southeast, for some eight hundred miles masses of sun-dried and burnt bricks, the further, the floor of the valley presents a remains of which, in the shape of huge gradual slope, from eight hundred feet artificial mounds, still testify to both the above the sea level to the depths of the magnitude and the industry of the popusouthern end of the Persian Gulf. The lation thousands of years ago.
Good boundary between sea and land, formed cement is plentiful, while the bitumen by the extremest mudflats of the delta of which wells from the rocks at Hit and the two rivers, is but vaguely defined ; elsewhere, not only answers the same purand, year by year, it advances seaward. pose, but is used to this day, as it was in On the northeastern side, the western Hasisadra's time, to pay the inside and frontier "ranges of Persia rise abruptly to the outside of boats. great heights ; on the southwestern side, In the broad lower course of the a more gradual ascent leads to a table-land Euphrates the stream rarely acquires of less elevation, which, very broad in the velocity of more than three miles an hour, south, where it is occupied by the deserts' while the lower Tigris attains double that of Arabia and of Southern Syria, narrows, rate in times of flood. The water of both northward, into the highlands of Palestine, great rivers is mainly derived from the and is continued by the ranges of the Leb- northern and eastern highlands in Armenia anon, the Antilebanon, and the Taurus, and in Kurdistan, and stands at its lowest into the highlands of Armenia.
level in early autumn and in January. But The wide and gently inclined plain, thus when the snows accumulated in the upper enclosed between the gulf and the high- basins of the great rivers, during the winlands, on each side and at its upper ex- ter, melt under the hot sunshine of spring, tremity, is distinguishable into two regions they rapidly rise,* and at length overflow of very different character, one of which their banks, covering the alluvial plain lies north, and the other south of the par with a vast inland sea, interrupted only by allel of Hit on the Euphrates. Except in the higher ridges and hummocks which the immediate vicinity of the river, the form islands in a seemingly boundless exnorthern division is stony and scantily cov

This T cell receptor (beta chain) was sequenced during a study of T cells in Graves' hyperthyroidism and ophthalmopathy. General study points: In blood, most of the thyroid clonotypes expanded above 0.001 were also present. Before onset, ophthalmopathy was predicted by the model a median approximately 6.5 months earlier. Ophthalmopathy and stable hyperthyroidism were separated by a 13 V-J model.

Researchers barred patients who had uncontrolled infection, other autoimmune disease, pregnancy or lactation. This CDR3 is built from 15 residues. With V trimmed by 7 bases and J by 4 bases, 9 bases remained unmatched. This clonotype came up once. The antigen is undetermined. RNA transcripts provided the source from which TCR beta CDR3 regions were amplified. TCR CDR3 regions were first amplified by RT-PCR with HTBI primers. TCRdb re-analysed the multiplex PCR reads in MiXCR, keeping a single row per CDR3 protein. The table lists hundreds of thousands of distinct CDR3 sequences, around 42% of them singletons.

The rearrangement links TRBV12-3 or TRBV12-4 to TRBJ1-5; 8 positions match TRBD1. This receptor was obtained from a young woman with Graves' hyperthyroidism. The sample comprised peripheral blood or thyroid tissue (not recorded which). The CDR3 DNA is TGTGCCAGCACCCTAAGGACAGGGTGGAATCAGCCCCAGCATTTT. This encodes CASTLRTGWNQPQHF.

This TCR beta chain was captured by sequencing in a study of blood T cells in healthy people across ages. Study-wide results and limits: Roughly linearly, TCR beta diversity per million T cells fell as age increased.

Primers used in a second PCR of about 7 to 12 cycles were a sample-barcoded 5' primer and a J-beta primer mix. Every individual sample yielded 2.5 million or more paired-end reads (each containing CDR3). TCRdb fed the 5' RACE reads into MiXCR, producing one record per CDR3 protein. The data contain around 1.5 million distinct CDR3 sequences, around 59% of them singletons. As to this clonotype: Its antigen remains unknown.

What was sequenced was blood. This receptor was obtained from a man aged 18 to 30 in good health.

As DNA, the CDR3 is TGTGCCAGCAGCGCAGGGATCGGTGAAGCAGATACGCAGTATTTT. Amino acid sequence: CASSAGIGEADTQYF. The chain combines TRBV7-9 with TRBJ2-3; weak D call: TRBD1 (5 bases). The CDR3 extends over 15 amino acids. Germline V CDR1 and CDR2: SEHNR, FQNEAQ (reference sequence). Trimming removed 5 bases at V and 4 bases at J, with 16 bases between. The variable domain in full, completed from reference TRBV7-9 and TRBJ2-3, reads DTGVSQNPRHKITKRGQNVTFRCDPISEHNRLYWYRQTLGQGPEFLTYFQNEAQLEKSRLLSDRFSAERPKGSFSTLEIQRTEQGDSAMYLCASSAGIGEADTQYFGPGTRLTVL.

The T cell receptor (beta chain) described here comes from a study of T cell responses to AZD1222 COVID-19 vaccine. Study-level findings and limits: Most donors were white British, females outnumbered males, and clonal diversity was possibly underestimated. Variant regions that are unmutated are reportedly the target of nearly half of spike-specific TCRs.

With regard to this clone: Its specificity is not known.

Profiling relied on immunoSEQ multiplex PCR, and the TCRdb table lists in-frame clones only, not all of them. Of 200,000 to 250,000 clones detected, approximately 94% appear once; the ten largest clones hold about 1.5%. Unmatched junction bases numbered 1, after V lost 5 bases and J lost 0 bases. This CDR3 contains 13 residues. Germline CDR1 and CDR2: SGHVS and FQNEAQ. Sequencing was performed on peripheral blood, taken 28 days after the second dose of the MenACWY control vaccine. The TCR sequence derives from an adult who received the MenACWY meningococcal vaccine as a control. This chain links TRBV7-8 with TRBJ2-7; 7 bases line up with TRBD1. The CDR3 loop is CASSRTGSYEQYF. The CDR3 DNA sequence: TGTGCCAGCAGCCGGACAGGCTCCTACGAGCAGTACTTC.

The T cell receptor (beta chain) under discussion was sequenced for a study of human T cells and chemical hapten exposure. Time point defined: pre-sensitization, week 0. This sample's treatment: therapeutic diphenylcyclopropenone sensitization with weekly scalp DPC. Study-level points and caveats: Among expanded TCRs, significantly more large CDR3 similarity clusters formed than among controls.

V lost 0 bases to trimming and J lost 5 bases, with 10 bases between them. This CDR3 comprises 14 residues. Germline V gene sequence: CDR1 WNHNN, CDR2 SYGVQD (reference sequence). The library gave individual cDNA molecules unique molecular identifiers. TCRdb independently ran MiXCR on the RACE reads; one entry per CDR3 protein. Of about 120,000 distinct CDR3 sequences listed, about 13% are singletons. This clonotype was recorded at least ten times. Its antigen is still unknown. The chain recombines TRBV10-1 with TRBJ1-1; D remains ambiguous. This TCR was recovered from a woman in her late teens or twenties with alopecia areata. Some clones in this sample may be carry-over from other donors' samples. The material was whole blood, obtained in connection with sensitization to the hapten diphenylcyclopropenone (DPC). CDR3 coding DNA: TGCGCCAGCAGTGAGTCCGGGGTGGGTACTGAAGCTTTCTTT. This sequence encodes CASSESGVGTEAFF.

panse of water. ered with vegetation, except in spring. In the occurrence of these annual inun-' Over the southern division, on the con dations lies one of several resemblances betrary, spreads a deep alluvial soil, in which tween the valley of the Euphrates and that even a pebble is rare ; and which, though, of the Nile. But there are important under the existing misrule, mainly a waste differences. The time of the annual flood of marsh and wilderness, needs only intelli- is reversed, the Nile being highest in gent attention to become, as it was of old, autumn and winter, and lowest in spring the granary of western Asia. Except in and early summer. The periodical overthe extreme south, the rainfall is small and flows of the Nile, regulated by the great the air dry. The heat in summer is in- lake basins in the south, are usually tense, while bitterly cold northern blasts punctual in arrival, gradual in growth, and sweep the plain in winter. Whirlwinds beneficial in operation. No lakes are inare not uncommon ; and, in the intervals terposed between the mountain torrents of of the periodical inundations, the fine, the upper basins of the Tigris and the dry, powdery soil is swept even by mod. Euphrates and their lower courses. Hence erate breezes into stifling clouds, or rather heavy rain, or an unusually rapid thaw in fogs, of dust. Low inequalities, elevations the uplauds, gives rise to the sudden irruphere and depressions there, diversify the tion of a vast volume of water which not surface of the alluvial region. The latter even the rapid Tigris, still less its more are occupied by enormous marshes, while sluggish companion, can carry off in time the former support the permanent dwell- to prevent violent and dangerous overflows. ings of the present scanty and miserable Without an elaborate system of canalizapopulation.
tion, providing an escape for such sudden In antiquity, so long as the canalization of the country was properly carried out, * In May 1849 the Tigris at Bagdad rose 221 the fertility of the alluvial plain enabled feet-5 feet above its usual rise--and nearly great and prosperous nations to have their swept away the town. In 1831 a similarly